||The Postal History covers presented on this site, are examples of commercial and personal mail carried on the Pan American Airways Pacific Clipper service from Sep 1, 1939 to Dec 7, 1941. There are covers from over 55 different nations on 6 continents. The covers are arranged alphabetically by country of origin for ease of viewing. Simply click on any Country Link below to bring up the covers from that country. You can move forward or backward from any page in the site. To view the entire collection in chronological sequence by date of posting, Click Here. To view only the most recent additions to the collection, Click Here.||
Antigua (1) | Argentina (3) | Australia (4) | Bahrain (3) | Barbados (1) | Belgian Congo (2) | Bermuda (2) | Bohemia & Moravia (1) | Bolivia (1) | Brazil (1) | Canada (6) | Ceylon (2) | China (6) | Colombia (1) | Cuba (3) | Curacao (1) | Denmark (1) | Egypt (4) | Fiji (1) | France (3) | French Offices Abroad - Kwangchowan (1) | French Equatorial Africa (2) | French Polynesia (1) | Germany (1) | Gilbert & Ellice Islands (1) | Great Britain (7) | Greece (3) | Haiti (1) | Honduras (1) | Hong Kong (3) | Hungary (2) | India (4) | Indo China (7) | Iraq (5) | Ireland (1) | Jamaica (1) | Japan (1) | Kenya, Uganda & Tanganyika (1) | Macau (3) | Malaya - Perak (1) | Malaya (3) | Mexico (2) | Mozambique Company (1) | Netherlands (2) | Netherlands-East-Indies (6) | New Caledonia (4) | New Guinea (1) | New Hebrides (1) | New Zealand (3) | North Borneo (2) | Palestine (7) | Philippine Islands (6) | Portugal (4) | Sarawak (1) | South Africa (1) | Sudan (1) | Suriname (1) | Switzerland (7) | Thailand (4) | Trinidad & Tobago (2) | Turkey (1) | Uruguay (1) | Venezuela (1) | United States 1 (12) | United States 2 (9) | United States 3 (12) |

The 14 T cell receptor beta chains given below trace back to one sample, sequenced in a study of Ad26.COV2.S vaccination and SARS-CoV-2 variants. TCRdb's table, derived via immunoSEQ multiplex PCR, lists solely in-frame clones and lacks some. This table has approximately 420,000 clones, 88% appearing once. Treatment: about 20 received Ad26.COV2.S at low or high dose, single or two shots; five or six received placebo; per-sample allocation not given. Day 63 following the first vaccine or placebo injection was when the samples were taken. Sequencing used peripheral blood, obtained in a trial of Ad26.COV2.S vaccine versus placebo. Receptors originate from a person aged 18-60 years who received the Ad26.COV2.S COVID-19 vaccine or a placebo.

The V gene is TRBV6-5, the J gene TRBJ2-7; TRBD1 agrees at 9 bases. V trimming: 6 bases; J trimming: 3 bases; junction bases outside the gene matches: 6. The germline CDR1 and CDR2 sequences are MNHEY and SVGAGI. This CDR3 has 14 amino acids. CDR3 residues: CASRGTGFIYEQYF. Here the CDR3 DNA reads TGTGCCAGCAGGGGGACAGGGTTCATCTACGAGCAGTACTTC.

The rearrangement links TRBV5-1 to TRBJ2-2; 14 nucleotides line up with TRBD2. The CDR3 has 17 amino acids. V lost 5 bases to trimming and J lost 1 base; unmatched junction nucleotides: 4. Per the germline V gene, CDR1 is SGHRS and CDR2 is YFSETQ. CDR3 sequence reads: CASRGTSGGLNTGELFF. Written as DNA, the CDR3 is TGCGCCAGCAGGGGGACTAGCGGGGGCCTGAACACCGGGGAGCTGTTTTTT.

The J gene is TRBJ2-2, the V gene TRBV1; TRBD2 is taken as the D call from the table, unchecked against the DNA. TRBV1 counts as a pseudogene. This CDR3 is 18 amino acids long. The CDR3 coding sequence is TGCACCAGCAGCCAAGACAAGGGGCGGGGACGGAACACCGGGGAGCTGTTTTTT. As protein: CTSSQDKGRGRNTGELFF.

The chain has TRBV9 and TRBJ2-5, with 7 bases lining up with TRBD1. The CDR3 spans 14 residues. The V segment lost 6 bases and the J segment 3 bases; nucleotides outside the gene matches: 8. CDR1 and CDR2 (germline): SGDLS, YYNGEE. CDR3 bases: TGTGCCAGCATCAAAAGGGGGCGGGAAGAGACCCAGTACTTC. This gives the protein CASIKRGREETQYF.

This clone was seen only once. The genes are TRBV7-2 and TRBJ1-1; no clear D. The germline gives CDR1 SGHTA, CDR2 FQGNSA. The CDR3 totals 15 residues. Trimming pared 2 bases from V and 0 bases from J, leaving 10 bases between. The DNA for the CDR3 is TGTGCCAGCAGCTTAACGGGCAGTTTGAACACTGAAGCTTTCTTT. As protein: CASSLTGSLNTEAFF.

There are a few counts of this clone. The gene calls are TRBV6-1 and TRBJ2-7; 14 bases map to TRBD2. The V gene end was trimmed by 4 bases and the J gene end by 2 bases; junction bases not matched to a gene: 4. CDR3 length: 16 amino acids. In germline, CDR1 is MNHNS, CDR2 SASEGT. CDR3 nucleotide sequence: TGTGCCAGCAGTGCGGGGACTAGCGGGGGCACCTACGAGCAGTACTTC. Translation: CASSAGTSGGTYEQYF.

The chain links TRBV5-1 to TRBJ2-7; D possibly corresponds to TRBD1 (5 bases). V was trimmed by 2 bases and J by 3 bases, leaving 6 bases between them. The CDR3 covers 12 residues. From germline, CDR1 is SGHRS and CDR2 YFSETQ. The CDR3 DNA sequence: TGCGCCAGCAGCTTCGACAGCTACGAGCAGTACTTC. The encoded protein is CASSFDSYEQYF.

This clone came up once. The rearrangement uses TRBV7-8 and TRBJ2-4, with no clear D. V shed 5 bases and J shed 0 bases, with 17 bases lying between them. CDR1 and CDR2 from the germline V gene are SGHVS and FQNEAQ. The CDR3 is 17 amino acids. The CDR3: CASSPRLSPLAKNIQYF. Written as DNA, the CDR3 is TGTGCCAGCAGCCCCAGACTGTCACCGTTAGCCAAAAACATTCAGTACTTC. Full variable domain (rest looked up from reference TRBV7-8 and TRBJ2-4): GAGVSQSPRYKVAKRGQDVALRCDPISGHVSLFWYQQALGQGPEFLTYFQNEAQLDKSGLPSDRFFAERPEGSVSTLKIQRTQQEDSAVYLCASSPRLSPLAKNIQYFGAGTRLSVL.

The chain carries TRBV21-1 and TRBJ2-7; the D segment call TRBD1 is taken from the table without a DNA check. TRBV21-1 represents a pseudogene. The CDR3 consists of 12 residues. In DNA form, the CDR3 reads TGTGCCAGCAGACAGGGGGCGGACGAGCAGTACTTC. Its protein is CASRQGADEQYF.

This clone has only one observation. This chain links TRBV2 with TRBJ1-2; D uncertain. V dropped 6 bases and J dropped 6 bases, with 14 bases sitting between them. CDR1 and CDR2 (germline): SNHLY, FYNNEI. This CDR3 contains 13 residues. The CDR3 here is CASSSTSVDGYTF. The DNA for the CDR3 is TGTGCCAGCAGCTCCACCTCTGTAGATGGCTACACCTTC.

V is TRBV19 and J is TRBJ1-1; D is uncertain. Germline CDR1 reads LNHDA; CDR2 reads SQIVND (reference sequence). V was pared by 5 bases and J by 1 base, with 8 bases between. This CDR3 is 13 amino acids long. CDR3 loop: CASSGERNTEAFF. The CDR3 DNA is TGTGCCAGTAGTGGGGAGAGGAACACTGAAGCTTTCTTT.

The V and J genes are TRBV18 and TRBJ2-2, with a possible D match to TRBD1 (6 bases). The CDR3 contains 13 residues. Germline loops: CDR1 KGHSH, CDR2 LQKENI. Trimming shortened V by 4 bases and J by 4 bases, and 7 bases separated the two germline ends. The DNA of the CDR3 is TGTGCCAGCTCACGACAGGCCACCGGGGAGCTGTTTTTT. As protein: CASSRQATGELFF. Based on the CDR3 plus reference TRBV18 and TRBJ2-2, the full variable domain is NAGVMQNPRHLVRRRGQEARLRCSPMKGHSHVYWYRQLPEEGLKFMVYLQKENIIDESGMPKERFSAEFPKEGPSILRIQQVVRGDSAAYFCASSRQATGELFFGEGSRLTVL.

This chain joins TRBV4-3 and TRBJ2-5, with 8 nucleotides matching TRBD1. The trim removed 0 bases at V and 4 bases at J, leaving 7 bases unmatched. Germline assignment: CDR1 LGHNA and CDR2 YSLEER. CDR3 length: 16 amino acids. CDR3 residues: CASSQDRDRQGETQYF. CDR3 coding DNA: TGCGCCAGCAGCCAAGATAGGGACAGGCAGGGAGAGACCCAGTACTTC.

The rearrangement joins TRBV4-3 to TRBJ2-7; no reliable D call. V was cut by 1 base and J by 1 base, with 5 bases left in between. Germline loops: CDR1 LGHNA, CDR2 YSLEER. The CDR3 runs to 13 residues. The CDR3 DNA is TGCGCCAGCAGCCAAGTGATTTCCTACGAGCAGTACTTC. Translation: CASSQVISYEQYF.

Pan American Airways Pacific Clipper Service began in November of 1935, with the historic First Flight from San Francisco to Manila.
This first Pacific Air Route was designated FAM 14 (Foreign Air Mail route 14). From 1935 to 1939, FAM 14 served as the only trans-pacific airmail link
between the United States and the Orient. However, with the start of World War II, the volume of mail carried on the Pacific Clipper service began to increase,
as well as the number of countries that used the service. In July of 1940, Pan Am opened a "Southern Route" from San Francisco to Auckland, New Zealand.
This route was designated FAM 19. There was now trans-pacific airmail service to the Orient and to the South Pacific - including New Zealand and Australia. As World War II progressed, and more countries were drawn in to the
conflict, existing airmail routes were continually being adjusted and new routes were developed to create "safe" fly zones for commercial aircraft. When Italy entered the war in June of 1940,
all existing airmail routes over the Mediterranean were effectively closed. This created the need for an "alternate safe route" to connect countries in Western Europe with nations in Asia, the Middle East, Africa, Australia, and New Zealand.
As a result of this, a new long distance route developed - two-ocean airmail . For the first time in history,
airmail crossing both major oceans - the Atlantic and the Pacific, became a regular occurrence. Businesses and individuals
in Europe used the service to connect with countries in Asia, the Middle East, Africa, Australia, and New Zealand....and vice versa. The Pacific Clipper service was expensive,
but was safer, faster, and more reliable than other services available at the time. Because the service was expensive, Pacific Clipper covers are often franked with high face value stamps, otherwise seldom seen on cover.
From the start of World War II until the Japanese attack on Pearl Harbor on December 7, 1941, the Pacific Clipper service
connected businesses and people from a vast number of nations on six continents. The covers displayed on this site are historic evidence of the impact of Pan American's Pacific Clipper Service.
With the absence of backstamps and transit markings on some covers, I tried to use the words probable and possible when describing those routes. However, I am sure there are mistakes and oversights, so when reading this information, please do not be overly critical. I would certainly appreciate information and comments from viewers. Use the Contact Webmaster Link at the bottom of any page to send me an email.
ANA - Australia National Airlines
ANA - Australia National Airlines
KNILM - Koninklijk Nederlandsch Indische Luchtvaart Maatschappij